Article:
‘It’s not just us’: Local students call on politicians after environmental conference | TribLIVE.com
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Megan Tomasic

Small changes can make a big difference.

That’s one lesson Laurel Highland High School physics teacher Chris Mikolowsky hopes his students learned from a conference that taught 17 sustainable development goals established by the United Nations — a somewhat daunting task for students, Mikolowsky said, with goals like ending world hunger and poverty.

“I think the big concern is, ‘How can I help with a goal that sounds so unbelievable,’” Mikolowsky said of his eight students who attended a conference this week hosted by Covestro, a German-based polymer supplier with Pittsburgh ties.

Students and community members across the world have been working to tackle those issues for the past year through conferences and walkouts, and, now, one of the biggest Global Climate Strikes is slated for Friday. Over 150 countries are set to participate, with over 700 locations in the United States — including Greensburg and Pittsburgh — to call on politicians to make a change.

“It’s not just us (students) that can do something about it, but those who have the resources and the opportunities to make a difference about whatever’s going on,” said Greensburg Salem senior Rebecca Handke.

Friday’s event, along with recent movements, stem from 16-year-old Greta Thunberg, a climate activist who sat outside the Swedish Parliament last year holding a sign that read “School Strike for Climate,” The Washington Post reported. Thunberg has taken her message to rallies, marches, and most recently to Washington D.C. where she called on politicians to “Listen to scientists.”

President Trump and others inside his administration and elsewhere have publicly questioned whether climate change is real and whether carbon dioxide has as disastrous an impact on the planet as scientists and advocates claim. Trump once called climate change a hoax. In 2017, he withdrew the United States from the Paris Climate Agreement to control and reduce greenhouse gas emissions.

Thunberg is slated to speak during the U.N. Climate Action Summit in New York City next week. She has been in the United States since August after sailing across the Atlantic Ocean in order to avoid high emissions from airplane fuel, The New York Times reported.

Now, Western Pennsylvania students — from Springdale Senior, Baldwin, Beaver Area, Blackhawk, Butler Area, Carlynton, City Charter, Cornell, Deer Lakes, Imani Christian Academy and Woodland Hills high schools — are getting a piece of the action by working on projects that could improve their schools and local communities.

And that was part of the goal of the Thinc30 conference, also known as Youthquake 2030, said Rebecca Lucore, head of sustainability and corporate social responsibility at Covestro.

“High school kids are just in such a great place and so right for this information because they’re thinking about college and, ‘What do I want to do for the rest of my life?’ And they think about careers, so it’s a great time to get the information in front of them and open their eyes and hopefully inspire them to find something in themselves they’re passionate about and pursue it,” Lucore said.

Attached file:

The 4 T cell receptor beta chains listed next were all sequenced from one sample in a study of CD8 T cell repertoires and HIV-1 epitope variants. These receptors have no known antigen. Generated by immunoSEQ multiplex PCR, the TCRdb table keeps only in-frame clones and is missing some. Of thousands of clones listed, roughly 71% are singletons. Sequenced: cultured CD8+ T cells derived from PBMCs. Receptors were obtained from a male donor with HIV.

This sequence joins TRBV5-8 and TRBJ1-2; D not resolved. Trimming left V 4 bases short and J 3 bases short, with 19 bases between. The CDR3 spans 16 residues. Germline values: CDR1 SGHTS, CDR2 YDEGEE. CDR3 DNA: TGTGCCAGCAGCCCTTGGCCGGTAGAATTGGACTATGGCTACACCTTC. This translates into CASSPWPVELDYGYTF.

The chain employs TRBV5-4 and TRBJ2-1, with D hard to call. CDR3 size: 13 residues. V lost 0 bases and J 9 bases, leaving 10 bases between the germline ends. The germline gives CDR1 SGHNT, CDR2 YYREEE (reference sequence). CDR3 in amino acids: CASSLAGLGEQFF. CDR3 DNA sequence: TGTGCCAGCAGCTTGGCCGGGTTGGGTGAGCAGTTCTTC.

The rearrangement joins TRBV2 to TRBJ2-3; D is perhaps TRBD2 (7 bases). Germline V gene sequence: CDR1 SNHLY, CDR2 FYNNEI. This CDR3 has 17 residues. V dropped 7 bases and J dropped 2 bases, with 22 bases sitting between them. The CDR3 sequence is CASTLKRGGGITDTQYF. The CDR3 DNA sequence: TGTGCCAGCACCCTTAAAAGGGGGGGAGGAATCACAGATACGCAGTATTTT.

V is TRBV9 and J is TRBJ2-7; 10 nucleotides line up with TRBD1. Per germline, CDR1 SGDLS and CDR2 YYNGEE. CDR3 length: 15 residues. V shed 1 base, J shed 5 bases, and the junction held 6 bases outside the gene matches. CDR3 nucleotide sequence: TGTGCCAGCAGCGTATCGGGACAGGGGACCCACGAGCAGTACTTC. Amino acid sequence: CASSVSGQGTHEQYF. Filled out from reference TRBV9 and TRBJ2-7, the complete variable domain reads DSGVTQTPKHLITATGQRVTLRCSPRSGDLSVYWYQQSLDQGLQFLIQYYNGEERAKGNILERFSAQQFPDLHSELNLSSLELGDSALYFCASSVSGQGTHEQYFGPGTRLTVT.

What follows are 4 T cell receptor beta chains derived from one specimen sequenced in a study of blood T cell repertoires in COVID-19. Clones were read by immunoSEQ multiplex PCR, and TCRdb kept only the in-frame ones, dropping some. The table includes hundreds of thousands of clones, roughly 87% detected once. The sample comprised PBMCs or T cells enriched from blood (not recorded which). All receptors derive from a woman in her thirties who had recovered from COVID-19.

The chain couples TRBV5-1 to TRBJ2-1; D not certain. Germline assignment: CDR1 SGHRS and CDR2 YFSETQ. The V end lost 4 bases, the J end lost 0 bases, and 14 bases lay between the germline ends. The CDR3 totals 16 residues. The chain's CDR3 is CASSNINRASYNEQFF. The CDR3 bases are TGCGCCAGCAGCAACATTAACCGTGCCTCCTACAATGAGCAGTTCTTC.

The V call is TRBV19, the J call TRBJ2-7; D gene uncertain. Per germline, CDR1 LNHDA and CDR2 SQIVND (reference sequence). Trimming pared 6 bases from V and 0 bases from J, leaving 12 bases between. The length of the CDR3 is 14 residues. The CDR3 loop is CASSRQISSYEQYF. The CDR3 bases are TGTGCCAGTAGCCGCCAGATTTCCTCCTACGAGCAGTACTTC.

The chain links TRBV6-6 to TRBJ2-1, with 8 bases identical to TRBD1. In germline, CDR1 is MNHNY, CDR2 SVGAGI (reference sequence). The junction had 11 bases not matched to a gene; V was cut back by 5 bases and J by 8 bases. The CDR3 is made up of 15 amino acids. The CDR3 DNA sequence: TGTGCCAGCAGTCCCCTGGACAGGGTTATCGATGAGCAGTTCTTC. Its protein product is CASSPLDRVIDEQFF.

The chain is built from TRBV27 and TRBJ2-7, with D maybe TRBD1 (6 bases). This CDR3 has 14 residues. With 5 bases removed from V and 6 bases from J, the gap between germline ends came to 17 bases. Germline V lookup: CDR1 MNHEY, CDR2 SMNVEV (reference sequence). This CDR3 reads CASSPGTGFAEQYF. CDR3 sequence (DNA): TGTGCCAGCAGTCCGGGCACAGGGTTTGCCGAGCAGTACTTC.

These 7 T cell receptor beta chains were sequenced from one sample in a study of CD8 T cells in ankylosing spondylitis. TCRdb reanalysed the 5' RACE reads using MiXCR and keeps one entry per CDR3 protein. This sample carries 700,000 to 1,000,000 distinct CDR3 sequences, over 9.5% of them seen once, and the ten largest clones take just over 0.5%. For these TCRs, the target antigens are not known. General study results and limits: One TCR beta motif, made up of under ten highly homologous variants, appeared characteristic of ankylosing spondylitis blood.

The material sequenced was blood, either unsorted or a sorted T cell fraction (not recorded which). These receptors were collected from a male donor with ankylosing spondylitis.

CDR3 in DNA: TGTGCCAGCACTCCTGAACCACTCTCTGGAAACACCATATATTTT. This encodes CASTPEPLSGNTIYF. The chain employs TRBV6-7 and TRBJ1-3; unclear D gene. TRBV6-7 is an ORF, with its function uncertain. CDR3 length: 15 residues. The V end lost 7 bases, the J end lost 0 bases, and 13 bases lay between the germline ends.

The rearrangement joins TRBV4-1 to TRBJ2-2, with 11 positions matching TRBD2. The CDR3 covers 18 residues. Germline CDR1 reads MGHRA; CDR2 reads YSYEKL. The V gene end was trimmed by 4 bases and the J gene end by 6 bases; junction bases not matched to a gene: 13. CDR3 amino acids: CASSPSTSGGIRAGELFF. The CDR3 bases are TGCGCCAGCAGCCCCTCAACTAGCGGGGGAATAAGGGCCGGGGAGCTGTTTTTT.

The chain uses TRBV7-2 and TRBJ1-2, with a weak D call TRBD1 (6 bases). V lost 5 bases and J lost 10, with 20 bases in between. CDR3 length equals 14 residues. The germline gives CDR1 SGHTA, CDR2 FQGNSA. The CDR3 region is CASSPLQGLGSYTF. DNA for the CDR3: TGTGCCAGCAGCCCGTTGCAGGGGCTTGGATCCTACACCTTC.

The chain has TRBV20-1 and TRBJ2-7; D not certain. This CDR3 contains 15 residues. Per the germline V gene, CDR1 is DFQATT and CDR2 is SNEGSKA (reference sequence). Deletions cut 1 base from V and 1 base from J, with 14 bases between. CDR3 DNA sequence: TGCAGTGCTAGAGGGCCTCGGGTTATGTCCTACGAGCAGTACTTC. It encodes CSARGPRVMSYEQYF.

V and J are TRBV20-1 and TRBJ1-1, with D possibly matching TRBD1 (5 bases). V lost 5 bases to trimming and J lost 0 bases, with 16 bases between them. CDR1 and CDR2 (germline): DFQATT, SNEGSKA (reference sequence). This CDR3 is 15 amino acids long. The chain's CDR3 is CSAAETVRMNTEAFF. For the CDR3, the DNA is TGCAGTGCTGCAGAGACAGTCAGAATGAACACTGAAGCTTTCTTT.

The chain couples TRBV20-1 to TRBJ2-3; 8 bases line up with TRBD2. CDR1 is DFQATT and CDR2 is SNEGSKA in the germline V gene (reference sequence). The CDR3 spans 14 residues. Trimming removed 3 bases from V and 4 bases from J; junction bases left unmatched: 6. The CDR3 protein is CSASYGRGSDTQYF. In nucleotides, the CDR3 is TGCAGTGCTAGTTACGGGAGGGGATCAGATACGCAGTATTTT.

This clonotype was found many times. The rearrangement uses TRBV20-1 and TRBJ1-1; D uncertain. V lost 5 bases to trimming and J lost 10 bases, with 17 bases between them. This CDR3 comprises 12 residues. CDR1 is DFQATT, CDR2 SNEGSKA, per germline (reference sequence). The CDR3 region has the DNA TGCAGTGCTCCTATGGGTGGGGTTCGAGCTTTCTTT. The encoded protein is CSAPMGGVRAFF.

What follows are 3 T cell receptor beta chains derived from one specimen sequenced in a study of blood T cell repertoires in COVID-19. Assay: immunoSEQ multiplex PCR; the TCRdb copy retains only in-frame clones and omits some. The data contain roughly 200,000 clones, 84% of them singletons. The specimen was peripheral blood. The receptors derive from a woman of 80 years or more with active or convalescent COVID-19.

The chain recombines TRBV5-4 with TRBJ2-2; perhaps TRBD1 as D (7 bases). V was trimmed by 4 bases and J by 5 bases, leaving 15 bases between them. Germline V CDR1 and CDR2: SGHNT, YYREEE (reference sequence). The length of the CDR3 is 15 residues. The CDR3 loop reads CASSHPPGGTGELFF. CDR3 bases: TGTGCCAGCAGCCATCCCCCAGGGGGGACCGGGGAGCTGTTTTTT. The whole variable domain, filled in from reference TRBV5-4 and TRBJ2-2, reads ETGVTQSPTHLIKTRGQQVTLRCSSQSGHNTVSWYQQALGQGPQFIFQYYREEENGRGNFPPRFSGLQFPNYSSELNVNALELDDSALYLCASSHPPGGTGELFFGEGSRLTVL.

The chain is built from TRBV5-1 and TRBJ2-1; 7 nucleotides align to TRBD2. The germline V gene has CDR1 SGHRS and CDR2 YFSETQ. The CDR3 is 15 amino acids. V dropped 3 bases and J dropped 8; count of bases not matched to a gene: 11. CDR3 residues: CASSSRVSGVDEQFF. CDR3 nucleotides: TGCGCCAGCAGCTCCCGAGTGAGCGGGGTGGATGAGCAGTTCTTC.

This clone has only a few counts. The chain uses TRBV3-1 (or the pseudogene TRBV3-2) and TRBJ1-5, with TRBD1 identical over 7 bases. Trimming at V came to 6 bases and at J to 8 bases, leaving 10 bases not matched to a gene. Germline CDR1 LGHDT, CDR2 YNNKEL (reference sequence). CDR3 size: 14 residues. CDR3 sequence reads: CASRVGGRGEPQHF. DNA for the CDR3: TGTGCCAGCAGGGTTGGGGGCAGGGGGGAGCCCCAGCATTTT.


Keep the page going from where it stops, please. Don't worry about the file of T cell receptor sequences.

Younger generation

For 17-year-old Handke, who became interested in the environment during her freshman year, working to solve the climate crisis will not only help the planet, but future generations.

“If we don’t learn about it or do something now then we could be making our lives later on harder,” she said. “We need to do something.”

On Tuesday, about 120 students from 13 area schools watched a video showing Thunberg’s call for action and heard from local entrepreneurs who focus on sustainability.

By introducing students to local sustainable companies — like 412 Food Rescue, a non-profit aimed at eliminating food waste — and hearing speakers from local colleges and universities, students were able to see that change can be made on the local level, Mikolowsky said.

“That’s really how you make movement on these goals. It’s one community, one city at a time,” Lucore said.

For Mikolowsky, the conference was a way to broaden the horizons of his students, showing them that even if they do not want to pursue a career in environmental science, there is still a way to make an impact.

“You may not be in an environmental class or major … but if you’re just at the university, at that level alone, and you look around and you see things that are changing in favor of more sustainable things … You (can find) a passion or (something) you have an interest in,” he said.

And students, Testa said, will hopefully go on to realize how they “are a part of the issues and not a part from the issues,” eventually making impacts on the Greensburg community as a whole.

Leaving the conference tasked with creating a plan focused on the United Nation’s 17 goals, students are now working to make changes in their schools and communities.

“I’m hoping to get our ecology club behind these goals and apply them to the local community,” Testa said. “Start in Greensburg and where problems are existing. Is there anything we could do as a club?”

Plans and ideas that can be implemented through 2030 will be presented during a November Thinc30 event.

“My expectations for them are really that when they’re done with it they see something they can say is a tangible change, even if it’s small,” Mikolowsky said. “That they get some kind of a worth out of it. If nothing else they tried it, they put some effort in, they researched it and really put something out.”

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